Differences Between Low-Frequency Jet and Pressure Variability in the Extratropical Troposphere

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Wednesday, 7 January 2015: 4:45 PM
122BC (Phoenix Convention Center - West and North Buildings)
Justin J. Wettstein, Oregon State University, Corvallis, OR; and C. Li

Canonical patterns and indices of low-frequency atmospheric variability are ubiquitous, yet a firm dynamical interpretation has remained elusive in many cases. This challenge remains despite a long history of exploring both covariance on a horizontal surface and the three-dimensional structure of the atmospheric general circulation's climatology.

This study compares jet (zonal wind) variability both near the tropopause and in the lower troposphere with lower tropospheric pressure variability, using primarily the entire period of record from the Era-Interim reanalysis. A rich three-dimensional structure exists in the variance of the zonal wind field that cannot be captured by pressure variability in the lower troposphere or, for that matter, on any horizontal surface. Correspondingly, many of the pressure-based canonical indices of low-frequency atmospheric variability exhibit inconsistent relationships to physically-intuitive reorganizations of the sub-tropical and polar front jets. Pressure-based canonical indices are often also associated with zonal wind variability that is substantially offset from the peaks of variance within the three-dimensional zonal wind field. Neither result is encouraging in terms of relating canonical patterns and indices to the dynamics of the general circulation. These conclusions are robust in a variety of seasons and also in intra-seasonal and inter-annual explorations. Similar results and conclusions are also derived using detrended data, other reanalyses, and state-of-the-art coupled climate model output.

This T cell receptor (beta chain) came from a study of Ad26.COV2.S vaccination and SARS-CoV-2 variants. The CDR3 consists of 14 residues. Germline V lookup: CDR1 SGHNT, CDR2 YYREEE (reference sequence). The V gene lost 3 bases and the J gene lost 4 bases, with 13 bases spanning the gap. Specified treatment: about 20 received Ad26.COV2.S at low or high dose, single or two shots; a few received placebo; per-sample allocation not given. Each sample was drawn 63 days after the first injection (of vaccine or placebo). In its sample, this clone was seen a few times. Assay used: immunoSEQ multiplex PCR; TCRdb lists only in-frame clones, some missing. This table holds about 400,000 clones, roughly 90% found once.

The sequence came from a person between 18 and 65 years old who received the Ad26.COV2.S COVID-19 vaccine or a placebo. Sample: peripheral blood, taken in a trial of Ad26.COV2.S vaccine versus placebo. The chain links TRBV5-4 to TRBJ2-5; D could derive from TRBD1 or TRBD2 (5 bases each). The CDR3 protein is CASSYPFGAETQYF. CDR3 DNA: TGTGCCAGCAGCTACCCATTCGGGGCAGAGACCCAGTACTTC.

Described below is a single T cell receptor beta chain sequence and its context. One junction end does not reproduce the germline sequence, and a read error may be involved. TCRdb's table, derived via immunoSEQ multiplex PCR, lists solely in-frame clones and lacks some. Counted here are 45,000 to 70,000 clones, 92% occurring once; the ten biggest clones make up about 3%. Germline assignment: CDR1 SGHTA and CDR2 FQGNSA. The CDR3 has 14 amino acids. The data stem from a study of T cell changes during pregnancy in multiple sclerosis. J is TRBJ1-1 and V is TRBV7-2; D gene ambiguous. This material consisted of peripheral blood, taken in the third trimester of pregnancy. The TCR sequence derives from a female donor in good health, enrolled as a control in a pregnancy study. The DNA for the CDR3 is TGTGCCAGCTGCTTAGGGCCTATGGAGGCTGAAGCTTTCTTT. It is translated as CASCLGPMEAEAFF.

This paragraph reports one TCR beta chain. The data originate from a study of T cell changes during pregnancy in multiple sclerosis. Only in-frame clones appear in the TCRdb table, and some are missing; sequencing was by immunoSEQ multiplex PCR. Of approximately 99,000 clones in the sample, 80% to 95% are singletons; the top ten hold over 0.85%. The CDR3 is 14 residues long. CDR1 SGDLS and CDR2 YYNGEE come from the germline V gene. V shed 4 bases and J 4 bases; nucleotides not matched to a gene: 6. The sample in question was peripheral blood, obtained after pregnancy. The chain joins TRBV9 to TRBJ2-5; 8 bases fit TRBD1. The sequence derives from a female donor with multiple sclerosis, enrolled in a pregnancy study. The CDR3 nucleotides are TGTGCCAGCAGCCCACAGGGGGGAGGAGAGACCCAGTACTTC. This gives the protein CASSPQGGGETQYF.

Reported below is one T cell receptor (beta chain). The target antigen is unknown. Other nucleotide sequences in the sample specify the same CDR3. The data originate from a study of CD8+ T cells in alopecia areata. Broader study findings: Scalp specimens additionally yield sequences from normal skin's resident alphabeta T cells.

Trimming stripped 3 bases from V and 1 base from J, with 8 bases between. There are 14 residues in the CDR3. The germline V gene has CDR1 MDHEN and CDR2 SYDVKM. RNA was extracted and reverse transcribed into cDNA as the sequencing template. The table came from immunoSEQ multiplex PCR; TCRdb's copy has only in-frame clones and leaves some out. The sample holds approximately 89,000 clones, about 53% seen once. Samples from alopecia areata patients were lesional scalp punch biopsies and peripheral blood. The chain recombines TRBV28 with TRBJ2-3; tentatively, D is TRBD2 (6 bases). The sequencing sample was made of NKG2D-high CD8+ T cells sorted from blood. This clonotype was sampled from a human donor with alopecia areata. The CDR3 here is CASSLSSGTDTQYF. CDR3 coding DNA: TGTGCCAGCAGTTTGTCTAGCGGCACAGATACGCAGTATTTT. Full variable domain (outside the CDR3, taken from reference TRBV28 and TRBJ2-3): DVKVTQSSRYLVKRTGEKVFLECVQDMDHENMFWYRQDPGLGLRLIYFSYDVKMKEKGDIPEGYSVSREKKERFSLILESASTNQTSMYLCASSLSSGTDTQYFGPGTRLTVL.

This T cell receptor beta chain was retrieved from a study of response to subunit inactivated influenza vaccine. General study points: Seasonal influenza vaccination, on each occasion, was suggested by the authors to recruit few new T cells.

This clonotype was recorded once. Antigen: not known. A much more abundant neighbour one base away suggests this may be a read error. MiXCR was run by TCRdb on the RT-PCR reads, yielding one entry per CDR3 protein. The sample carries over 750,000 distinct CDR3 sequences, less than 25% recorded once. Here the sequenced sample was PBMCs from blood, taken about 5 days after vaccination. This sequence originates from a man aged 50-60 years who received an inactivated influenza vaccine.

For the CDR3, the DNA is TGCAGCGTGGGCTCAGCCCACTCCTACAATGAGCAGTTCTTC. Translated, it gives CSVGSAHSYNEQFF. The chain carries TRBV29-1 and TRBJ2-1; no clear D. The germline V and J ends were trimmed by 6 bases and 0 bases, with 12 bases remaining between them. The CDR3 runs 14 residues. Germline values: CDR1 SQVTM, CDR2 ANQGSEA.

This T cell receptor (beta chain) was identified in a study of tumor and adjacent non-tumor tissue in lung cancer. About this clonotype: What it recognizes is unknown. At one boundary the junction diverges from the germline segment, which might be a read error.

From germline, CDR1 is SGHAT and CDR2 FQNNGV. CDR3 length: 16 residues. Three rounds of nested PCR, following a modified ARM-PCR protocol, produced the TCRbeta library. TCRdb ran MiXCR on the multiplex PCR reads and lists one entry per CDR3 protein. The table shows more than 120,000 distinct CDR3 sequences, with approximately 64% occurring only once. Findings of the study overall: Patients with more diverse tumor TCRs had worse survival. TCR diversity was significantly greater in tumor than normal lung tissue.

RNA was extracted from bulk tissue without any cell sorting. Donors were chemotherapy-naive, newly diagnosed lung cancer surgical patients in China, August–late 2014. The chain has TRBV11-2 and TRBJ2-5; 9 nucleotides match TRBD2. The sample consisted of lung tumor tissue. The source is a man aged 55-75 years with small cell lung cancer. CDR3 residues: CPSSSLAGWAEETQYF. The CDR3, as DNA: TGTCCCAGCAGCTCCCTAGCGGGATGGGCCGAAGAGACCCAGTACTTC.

A case study examines the practical importance of the aforementioned mismatch between horizontal pressure variability and the fully three-dimensional variability of the atmospheric circulation. Sea level pressure (SLP) variability in the central Arctic is found to have strong associations with stratospheric circulation variability, but only weak associations to SLP and tropospheric circulation variability outside the central Arctic.

Collectively, this study demonstrates that the implicit assumption of strictly deep barotropic structures in atmospheric low-frequency variability obfuscates not only a clear definition of the leading tropospheric patterns, but also efforts to ascribe a clear dynamical interpretation to each of them. A fully three-dimensional exploration of tropospheric circulation variability is warranted.